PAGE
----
They Cooked The Books

They Cooked The Books

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by Patrick Michael Edwards
     
 

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Have you ever wondered about expressions such as "The cat's out of the bag," "Fast-buck artist," and "On the Q.T.?" Patrick Edwards explores these sayings and their fascinating origins, original meanings and present day usage having to do with Wall Street crime and Ponzi schemes.

For instance, "Cooking the books" originated in England when the Earl of Strafford

Overview

Have you ever wondered about expressions such as "The cat's out of the bag," "Fast-buck artist," and "On the Q.T.?" Patrick Edwards explores these sayings and their fascinating origins, original meanings and present day usage having to do with Wall Street crime and Ponzi schemes.

For instance, "Cooking the books" originated in England when the Earl of Strafford said: "The proof was once clear; however, they have cooked it ever since." The year was 1636, and the Earl was referring to altering ingredients in a recipe-not the "creative accounting" all too common in today's business world.

The expressions in this book deal with "white-collar crime," first defined in 1939 by Professor Edwin Sutherland, who said, "There is a vast difference between white collar-crime and blue-collar crime, and high social status has a lot to do with the distinction. White-collar crime is often committed by a person of respectability in the course of his or her occupation."

Edwards uses familiar phrases, idioms and proverbs to take the reader through high profile events of the 2000s, such as the demise of Enron, Adelphia, WorldCom, and more recently AIG and Ponzi schemes. He also includes thought-provoking and humorous quotes, such as this one from comedian Jay Leno: "It looks like more than 13,000 people were caught up in that Madoff Ponzi scheme. You know what a Ponzi scheme is? That's when you throw good money after bad; or as the government calls it, a stimulus package."

Come along on a fascinating historical tour of some of today's most familiar financial expressions.

Patrick M. Edwards 2011

Editorial Reviews

Kirkus Reviews

Edwards presents a novel approach to the financial debacle by analyzing the expressions we've come to associate with fraud and dishonesty.

So many books analyzing America's financial meltdown have flooded the marketplace that they almost become indistinguishable,but Edwards' contribution stands out from the crowd. The twist here is the book isn't about financial malfeasance—it's a well-researched, engaging and often amusing study of 100 expressions we use to describe financial malfeasance. Edwards says in his preface that he found more than 500 expressions that could apply, but selected the most relevant 100 for his book. He has collected such euphemisms as "cooking the books," "it's not worth the paper it's written on" and "the cat's out of the bag," and intelligently organized them into appropriate categories including "Easy Money," "A Fool and His Money are Soon Parted" and "This is a Fine Mess You've Gotten Yourself Into." Each expression occupies a minichapter in which Edwards includes the saying's origin, discusses the way its meaning may have changed from one century to another and demonstrates its modern-day usage by including it in a salient quote. More often than not, Edwards makes a wry comment or witty observation that lightens up what otherwise could be an overbearing work. He refers to Wall Street fraud and the government's ineffectiveness in regulating the financial services industry—in fact, it's an underlying theme throughout the book—but only insofar as it relates to the expressions themselves. Edwards also manages to find just the right quotation from personalities old and new to add to the beginning of every chapter; the quote for the chapter describing the expression "They Could Sell You the Brooklyn Bridge" is from Paul Newman: "If you're playing a poker game and you look around the table and can't tell who the sucker is, it's you."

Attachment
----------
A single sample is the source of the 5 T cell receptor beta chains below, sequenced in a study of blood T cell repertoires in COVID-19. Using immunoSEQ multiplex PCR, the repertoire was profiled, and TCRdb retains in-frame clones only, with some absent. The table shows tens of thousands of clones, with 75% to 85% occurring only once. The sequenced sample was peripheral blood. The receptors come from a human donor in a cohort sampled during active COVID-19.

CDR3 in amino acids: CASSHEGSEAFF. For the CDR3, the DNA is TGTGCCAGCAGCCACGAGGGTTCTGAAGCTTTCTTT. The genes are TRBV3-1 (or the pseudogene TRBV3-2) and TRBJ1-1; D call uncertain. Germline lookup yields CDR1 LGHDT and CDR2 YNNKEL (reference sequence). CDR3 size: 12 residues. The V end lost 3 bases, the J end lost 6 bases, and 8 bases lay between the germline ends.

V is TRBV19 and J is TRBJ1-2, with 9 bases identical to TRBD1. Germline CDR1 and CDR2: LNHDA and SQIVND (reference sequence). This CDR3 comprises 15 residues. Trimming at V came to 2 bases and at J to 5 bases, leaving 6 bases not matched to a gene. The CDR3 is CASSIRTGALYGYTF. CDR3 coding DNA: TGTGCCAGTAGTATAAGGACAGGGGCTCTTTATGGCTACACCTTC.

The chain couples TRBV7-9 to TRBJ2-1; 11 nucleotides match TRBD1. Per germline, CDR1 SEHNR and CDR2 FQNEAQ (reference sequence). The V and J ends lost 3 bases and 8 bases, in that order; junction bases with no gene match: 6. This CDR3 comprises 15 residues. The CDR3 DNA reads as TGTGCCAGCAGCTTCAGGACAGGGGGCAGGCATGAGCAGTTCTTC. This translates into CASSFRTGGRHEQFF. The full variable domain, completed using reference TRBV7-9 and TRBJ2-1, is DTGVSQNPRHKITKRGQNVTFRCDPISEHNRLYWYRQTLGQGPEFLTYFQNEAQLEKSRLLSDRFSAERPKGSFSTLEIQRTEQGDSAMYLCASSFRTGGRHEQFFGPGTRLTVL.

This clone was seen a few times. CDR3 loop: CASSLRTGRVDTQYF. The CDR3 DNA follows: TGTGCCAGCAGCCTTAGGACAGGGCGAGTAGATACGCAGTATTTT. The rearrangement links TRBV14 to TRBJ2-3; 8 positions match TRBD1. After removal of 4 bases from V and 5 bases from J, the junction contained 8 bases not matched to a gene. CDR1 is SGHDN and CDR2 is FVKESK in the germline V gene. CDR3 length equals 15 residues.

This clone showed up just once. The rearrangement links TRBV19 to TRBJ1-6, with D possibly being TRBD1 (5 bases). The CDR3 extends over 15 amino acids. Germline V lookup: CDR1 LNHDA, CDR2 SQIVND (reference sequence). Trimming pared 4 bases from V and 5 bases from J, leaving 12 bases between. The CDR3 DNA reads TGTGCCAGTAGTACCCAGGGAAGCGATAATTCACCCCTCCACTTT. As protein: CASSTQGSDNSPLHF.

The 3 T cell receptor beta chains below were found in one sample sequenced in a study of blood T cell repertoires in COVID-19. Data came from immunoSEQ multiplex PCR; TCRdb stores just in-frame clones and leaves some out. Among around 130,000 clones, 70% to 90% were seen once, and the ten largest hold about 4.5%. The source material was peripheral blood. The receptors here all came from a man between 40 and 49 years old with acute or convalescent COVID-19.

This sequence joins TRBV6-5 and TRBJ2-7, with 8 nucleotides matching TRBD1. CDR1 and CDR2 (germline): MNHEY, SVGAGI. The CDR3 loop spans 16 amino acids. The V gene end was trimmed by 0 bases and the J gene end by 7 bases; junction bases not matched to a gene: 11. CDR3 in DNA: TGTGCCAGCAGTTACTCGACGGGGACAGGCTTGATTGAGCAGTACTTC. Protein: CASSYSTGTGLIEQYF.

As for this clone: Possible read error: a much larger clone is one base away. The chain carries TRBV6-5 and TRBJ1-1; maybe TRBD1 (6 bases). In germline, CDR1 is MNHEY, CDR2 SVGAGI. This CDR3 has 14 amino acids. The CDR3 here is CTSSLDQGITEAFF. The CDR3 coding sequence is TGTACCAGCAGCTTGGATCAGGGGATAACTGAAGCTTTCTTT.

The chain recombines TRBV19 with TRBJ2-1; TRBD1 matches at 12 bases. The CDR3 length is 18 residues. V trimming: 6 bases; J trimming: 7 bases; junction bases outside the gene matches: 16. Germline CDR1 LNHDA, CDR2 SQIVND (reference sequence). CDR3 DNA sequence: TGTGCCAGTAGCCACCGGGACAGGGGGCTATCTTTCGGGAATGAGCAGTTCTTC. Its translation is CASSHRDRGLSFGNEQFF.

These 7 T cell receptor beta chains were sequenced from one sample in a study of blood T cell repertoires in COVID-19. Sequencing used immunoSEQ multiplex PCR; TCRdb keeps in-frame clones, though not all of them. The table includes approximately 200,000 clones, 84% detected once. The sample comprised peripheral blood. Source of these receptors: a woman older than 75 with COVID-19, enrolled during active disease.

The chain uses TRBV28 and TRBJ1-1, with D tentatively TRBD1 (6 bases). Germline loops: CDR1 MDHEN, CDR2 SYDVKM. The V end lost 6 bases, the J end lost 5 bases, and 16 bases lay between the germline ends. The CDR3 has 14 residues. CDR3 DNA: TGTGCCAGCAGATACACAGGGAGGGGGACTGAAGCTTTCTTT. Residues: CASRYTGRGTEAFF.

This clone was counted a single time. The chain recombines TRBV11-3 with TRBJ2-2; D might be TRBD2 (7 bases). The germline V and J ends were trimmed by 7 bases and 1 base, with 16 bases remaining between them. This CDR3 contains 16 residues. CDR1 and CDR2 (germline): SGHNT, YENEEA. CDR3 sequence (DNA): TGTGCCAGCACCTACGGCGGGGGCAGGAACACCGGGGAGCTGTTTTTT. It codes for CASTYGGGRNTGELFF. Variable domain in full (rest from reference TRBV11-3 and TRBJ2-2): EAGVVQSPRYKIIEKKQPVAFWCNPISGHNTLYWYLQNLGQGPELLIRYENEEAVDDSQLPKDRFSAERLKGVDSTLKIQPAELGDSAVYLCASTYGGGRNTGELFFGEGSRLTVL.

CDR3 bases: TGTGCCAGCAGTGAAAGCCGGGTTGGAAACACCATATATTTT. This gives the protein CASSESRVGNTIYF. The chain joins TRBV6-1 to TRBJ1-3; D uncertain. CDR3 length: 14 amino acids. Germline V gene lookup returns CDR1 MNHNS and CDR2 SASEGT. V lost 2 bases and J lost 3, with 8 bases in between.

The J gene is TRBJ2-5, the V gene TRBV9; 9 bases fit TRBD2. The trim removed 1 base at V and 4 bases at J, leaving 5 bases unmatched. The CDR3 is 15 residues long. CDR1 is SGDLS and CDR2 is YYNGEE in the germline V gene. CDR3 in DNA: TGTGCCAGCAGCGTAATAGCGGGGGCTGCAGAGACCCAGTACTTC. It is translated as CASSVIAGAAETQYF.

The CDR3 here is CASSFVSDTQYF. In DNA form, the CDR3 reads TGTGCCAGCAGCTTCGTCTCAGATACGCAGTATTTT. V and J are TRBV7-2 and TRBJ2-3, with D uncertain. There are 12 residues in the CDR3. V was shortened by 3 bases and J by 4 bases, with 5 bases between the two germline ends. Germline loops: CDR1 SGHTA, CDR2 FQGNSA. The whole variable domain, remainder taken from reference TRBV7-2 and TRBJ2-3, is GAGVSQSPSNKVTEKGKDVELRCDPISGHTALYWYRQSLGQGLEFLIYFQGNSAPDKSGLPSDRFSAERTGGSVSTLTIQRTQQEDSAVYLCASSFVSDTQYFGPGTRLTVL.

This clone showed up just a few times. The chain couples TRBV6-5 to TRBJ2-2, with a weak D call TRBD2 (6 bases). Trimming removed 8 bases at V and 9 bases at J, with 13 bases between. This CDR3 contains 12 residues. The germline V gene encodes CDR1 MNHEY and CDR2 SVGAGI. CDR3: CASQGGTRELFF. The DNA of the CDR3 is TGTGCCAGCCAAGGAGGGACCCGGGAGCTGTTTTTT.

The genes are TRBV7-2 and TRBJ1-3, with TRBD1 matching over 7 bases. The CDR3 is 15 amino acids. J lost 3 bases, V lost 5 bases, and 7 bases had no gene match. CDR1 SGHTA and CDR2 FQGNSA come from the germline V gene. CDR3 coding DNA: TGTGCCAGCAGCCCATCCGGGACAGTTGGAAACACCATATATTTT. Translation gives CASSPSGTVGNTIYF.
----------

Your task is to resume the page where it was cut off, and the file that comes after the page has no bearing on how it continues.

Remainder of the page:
A unique, humorous way of viewing financial folly.

Product Details

ISBN-13:
9781466210738
Publisher:
CreateSpace Publishing
Publication date:
08/12/2011
Pages:
208
Product dimensions:
6.00(w) x 9.00(h) x 0.48(d)

Meet the Author

Patrick Edwards was born in Burbank, Ca. and spent his formative years in Southern California. After graduating from University High School in
West Los Angeles, he joined the United States Coast Guard and served in a search and rescue capacity during the Vietnam War.

In 1975, he graduated with a B.S. degree in Biological Sciences from Cal Poly, San Luis Obispo and went on to a distinguished 30-year career as a consultant in the pharmaceutical industry.

Edwards is an accomplished speaker, having been a former member of Toastmasters International and enjoyed lecturing in the field of medicine on numerous occasions.

He is founder and CEO of Big Island Publishers, LLC. His writing credits include columns, editorials,
and a photo essay of Haleakala, the world's largest dormant volcano, which is located on the island of Maui.

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They Cooked The Books 4 out of 5 based on 0 ratings. 1 reviews.
Anonymous More than 1 year ago
'They Cooked the Books' was fun to read. Some statements regarding an idiom's first use are too certain, especially since the author includes websites such as wikipedia as sources for idiom history. Even hardcopy encyclopedias are no more than a starting point for research. Wikipedia information can be changed by almost anyone. But my question regarding research depth did not dim my enjoyment of reading this well written book.